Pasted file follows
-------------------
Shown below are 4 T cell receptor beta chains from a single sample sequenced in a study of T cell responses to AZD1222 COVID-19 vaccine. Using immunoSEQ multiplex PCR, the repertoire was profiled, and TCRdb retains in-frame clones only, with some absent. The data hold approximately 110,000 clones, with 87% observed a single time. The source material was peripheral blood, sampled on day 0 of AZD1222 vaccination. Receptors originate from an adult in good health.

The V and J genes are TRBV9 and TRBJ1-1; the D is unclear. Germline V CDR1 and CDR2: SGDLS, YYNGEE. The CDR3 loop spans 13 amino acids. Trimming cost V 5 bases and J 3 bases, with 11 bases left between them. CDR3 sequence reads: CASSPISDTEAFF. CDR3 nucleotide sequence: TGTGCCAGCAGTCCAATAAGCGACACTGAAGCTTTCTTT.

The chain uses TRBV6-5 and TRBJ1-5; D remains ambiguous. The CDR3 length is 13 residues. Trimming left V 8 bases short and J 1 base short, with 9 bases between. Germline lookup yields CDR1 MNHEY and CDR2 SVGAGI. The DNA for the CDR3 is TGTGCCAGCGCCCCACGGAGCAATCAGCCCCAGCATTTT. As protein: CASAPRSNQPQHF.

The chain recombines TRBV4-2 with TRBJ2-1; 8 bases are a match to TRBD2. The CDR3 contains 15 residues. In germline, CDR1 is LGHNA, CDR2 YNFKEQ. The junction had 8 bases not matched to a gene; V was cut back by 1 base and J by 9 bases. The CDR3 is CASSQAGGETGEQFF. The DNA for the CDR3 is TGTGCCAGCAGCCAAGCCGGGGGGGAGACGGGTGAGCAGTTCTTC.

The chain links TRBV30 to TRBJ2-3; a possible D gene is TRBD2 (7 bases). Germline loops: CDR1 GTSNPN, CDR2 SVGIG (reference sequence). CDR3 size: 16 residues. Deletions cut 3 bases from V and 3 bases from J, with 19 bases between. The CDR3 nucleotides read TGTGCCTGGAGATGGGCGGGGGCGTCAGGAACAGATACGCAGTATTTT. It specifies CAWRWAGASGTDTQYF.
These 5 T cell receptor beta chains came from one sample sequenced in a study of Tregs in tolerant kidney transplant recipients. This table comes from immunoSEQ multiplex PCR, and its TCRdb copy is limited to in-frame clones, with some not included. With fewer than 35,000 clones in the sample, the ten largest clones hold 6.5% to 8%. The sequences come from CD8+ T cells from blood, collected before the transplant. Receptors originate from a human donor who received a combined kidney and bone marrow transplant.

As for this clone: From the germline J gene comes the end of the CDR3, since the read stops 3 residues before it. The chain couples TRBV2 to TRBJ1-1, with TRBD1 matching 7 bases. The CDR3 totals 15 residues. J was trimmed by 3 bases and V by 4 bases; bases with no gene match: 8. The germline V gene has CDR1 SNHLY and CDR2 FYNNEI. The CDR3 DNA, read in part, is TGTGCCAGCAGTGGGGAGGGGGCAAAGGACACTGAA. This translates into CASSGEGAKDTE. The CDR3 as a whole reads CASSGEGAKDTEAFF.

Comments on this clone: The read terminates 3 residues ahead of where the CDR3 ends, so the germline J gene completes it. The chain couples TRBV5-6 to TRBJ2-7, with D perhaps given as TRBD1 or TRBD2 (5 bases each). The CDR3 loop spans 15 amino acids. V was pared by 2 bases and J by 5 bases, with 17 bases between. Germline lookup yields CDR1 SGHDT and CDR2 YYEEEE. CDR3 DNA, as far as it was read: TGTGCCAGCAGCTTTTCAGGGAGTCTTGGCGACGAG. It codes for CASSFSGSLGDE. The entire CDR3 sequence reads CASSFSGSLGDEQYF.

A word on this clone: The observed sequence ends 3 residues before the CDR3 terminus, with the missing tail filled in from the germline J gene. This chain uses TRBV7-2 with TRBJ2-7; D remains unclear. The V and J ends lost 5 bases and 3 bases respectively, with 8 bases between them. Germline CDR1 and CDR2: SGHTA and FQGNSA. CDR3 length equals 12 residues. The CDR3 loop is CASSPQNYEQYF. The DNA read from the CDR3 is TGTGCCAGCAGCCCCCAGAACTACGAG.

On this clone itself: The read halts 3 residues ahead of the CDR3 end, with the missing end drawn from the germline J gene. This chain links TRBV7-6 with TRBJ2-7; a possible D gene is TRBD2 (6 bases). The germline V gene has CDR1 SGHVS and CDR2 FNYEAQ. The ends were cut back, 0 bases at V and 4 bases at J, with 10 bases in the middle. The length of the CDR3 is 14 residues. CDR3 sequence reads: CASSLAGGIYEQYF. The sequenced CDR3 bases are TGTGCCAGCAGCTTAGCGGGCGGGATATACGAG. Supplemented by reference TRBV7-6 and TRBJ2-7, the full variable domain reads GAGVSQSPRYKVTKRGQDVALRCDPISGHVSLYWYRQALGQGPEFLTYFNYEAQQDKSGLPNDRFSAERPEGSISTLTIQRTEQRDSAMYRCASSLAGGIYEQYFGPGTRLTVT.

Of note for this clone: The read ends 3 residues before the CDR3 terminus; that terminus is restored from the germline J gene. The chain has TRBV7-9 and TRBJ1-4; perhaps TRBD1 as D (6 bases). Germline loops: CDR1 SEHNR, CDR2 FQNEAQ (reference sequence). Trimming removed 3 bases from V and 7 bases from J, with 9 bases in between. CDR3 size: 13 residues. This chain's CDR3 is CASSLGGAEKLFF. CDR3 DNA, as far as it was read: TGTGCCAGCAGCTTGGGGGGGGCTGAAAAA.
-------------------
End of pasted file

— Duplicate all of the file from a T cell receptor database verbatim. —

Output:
Shown below are 4 T cell receptor beta chains from a single sample sequenced in a study of T cell responses to AZD1222 COVID-19 vaccine. Using immunoSEQ multiplex PCR, the repertoire was profiled, and TCRdb retains in-frame clones only, with some absent. The data hold approximately 110,000 clones, with 87% observed a single time. The source material was peripheral blood, sampled on day 0 of AZD1222 vaccination. Receptors originate from an adult in good health.

The V and J genes are TRBV9 and TRBJ1-1; the D is unclear. Germline V CDR1 and CDR2: SGDLS, YYNGEE. The CDR3 loop spans 13 amino acids. Trimming cost V 5 bases and J 3 bases, with 11 bases left between them. CDR3 sequence reads: CASSPISDTEAFF. CDR3 nucleotide sequence: TGTGCCAGCAGTCCAATAAGCGACACTGAAGCTTTCTTT.

The chain uses TRBV6-5 and TRBJ1-5; D remains ambiguous. The CDR3 length is 13 residues. Trimming left V 8 bases short and J 1 base short, with 9 bases between. Germline lookup yields CDR1 MNHEY and CDR2 SVGAGI. The DNA for the CDR3 is TGTGCCAGCGCCCCACGGAGCAATCAGCCCCAGCATTTT. As protein: CASAPRSNQPQHF.

The chain recombines TRBV4-2 with TRBJ2-1; 8 bases are a match to TRBD2. The CDR3 contains 15 residues. In germline, CDR1 is LGHNA, CDR2 YNFKEQ. The junction had 8 bases not matched to a gene; V was cut back by 1 base and J by 9 bases. The CDR3 is CASSQAGGETGEQFF. The DNA for the CDR3 is TGTGCCAGCAGCCAAGCCGGGGGGGAGACGGGTGAGCAGTTCTTC.

The chain links TRBV30 to TRBJ2-3; a possible D gene is TRBD2 (7 bases). Germline loops: CDR1 GTSNPN, CDR2 SVGIG (reference sequence). CDR3 size: 16 residues. Deletions cut 3 bases from V and 3 bases from J, with 19 bases between. The CDR3 nucleotides read TGTGCCTGGAGATGGGCGGGGGCGTCAGGAACAGATACGCAGTATTTT. It specifies CAWRWAGASGTDTQYF.
These 5 T cell receptor beta chains came from one sample sequenced in a study of Tregs in tolerant kidney transplant recipients. This table comes from immunoSEQ multiplex PCR, and its TCRdb copy is limited to in-frame clones, with some not included. With fewer than 35,000 clones in the sample, the ten largest clones hold 6.5% to 8%. The sequences come from CD8+ T cells from blood, collected before the transplant. Receptors originate from a human donor who received a combined kidney and bone marrow transplant.

As for this clone: From the germline J gene comes the end of the CDR3, since the read stops 3 residues before it. The chain couples TRBV2 to TRBJ1-1, with TRBD1 matching 7 bases. The CDR3 totals 15 residues. J was trimmed by 3 bases and V by 4 bases; bases with no gene match: 8. The germline V gene has CDR1 SNHLY and CDR2 FYNNEI. The CDR3 DNA, read in part, is TGTGCCAGCAGTGGGGAGGGGGCAAAGGACACTGAA. This translates into CASSGEGAKDTE. The CDR3 as a whole reads CASSGEGAKDTEAFF.

Comments on this clone: The read terminates 3 residues ahead of where the CDR3 ends, so the germline J gene completes it. The chain couples TRBV5-6 to TRBJ2-7, with D perhaps given as TRBD1 or TRBD2 (5 bases each). The CDR3 loop spans 15 amino acids. V was pared by 2 bases and J by 5 bases, with 17 bases between. Germline lookup yields CDR1 SGHDT and CDR2 YYEEEE. CDR3 DNA, as far as it was read: TGTGCCAGCAGCTTTTCAGGGAGTCTTGGCGACGAG. It codes for CASSFSGSLGDE. The entire CDR3 sequence reads CASSFSGSLGDEQYF.

A word on this clone: The observed sequence ends 3 residues before the CDR3 terminus, with the missing tail filled in from the germline J gene. This chain uses TRBV7-2 with TRBJ2-7; D remains unclear. The V and J ends lost 5 bases and 3 bases respectively, with 8 bases between them. Germline CDR1 and CDR2: SGHTA and FQGNSA. CDR3 length equals 12 residues. The CDR3 loop is CASSPQNYEQYF. The DNA read from the CDR3 is TGTGCCAGCAGCCCCCAGAACTACGAG.

On this clone itself: The read halts 3 residues ahead of the CDR3 end, with the missing end drawn from the germline J gene. This chain links TRBV7-6 with TRBJ2-7; a possible D gene is TRBD2 (6 bases). The germline V gene has CDR1 SGHVS and CDR2 FNYEAQ. The ends were cut back, 0 bases at V and 4 bases at J, with 10 bases in the middle. The length of the CDR3 is 14 residues. CDR3 sequence reads: CASSLAGGIYEQYF. The sequenced CDR3 bases are TGTGCCAGCAGCTTAGCGGGCGGGATATACGAG. Supplemented by reference TRBV7-6 and TRBJ2-7, the full variable domain reads GAGVSQSPRYKVTKRGQDVALRCDPISGHVSLYWYRQALGQGPEFLTYFNYEAQQDKSGLPNDRFSAERPEGSISTLTIQRTEQRDSAMYRCASSLAGGIYEQYFGPGTRLTVT.

Of note for this clone: The read ends 3 residues before the CDR3 terminus; that terminus is restored from the germline J gene. The chain has TRBV7-9 and TRBJ1-4; perhaps TRBD1 as D (6 bases). Germline loops: CDR1 SEHNR, CDR2 FQNEAQ (reference sequence). Trimming removed 3 bases from V and 7 bases from J, with 9 bases in between. CDR3 size: 13 residues. This chain's CDR3 is CASSLGGAEKLFF. CDR3 DNA, as far as it was read: TGTGCCAGCAGCTTGGGGGGGGCTGAAAAA.